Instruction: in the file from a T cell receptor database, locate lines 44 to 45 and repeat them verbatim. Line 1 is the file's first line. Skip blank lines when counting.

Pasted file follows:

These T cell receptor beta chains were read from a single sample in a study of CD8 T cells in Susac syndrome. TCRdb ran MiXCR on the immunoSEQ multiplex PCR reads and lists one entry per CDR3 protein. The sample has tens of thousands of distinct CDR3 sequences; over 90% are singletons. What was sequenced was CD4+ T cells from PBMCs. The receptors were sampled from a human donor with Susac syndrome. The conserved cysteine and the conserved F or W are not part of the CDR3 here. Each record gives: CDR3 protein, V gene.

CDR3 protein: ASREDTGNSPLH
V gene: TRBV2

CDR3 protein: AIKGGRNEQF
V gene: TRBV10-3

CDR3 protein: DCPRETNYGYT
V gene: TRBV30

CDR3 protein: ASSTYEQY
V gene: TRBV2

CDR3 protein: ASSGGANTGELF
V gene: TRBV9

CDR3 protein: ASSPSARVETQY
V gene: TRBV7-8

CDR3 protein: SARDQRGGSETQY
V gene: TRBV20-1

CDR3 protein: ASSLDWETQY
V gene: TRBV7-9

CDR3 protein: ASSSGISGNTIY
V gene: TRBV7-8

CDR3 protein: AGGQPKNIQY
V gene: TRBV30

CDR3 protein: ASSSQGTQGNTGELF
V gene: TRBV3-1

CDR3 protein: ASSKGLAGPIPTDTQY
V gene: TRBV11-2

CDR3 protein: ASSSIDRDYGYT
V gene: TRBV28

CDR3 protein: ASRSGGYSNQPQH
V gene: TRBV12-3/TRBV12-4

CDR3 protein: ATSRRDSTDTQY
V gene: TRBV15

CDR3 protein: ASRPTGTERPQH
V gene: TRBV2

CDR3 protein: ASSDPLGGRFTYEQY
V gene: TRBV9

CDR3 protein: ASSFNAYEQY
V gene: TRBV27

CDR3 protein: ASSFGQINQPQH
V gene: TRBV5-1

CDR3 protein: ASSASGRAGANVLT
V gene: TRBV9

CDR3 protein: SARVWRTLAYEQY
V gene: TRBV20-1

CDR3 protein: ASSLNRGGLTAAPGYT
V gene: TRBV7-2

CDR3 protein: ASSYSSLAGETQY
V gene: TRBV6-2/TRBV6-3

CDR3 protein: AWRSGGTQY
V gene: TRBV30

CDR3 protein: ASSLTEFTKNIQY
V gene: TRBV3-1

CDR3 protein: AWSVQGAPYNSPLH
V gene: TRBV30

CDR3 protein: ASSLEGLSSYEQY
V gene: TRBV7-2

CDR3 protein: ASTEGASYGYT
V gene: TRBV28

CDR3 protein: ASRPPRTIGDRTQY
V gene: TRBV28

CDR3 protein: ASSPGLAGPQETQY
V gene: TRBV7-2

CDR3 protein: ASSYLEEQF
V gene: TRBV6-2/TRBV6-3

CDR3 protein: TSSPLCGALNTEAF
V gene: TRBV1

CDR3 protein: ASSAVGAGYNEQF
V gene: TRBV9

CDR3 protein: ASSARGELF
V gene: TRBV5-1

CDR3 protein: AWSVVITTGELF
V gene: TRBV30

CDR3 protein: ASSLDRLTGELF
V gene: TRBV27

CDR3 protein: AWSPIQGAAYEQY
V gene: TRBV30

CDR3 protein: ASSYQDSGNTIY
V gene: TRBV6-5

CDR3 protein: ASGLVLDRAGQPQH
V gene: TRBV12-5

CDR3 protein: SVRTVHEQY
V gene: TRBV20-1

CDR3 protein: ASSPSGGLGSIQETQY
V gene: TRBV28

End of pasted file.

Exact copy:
CDR3 protein: ASSLNRGGLTAAPGYT
V gene: TRBV7-2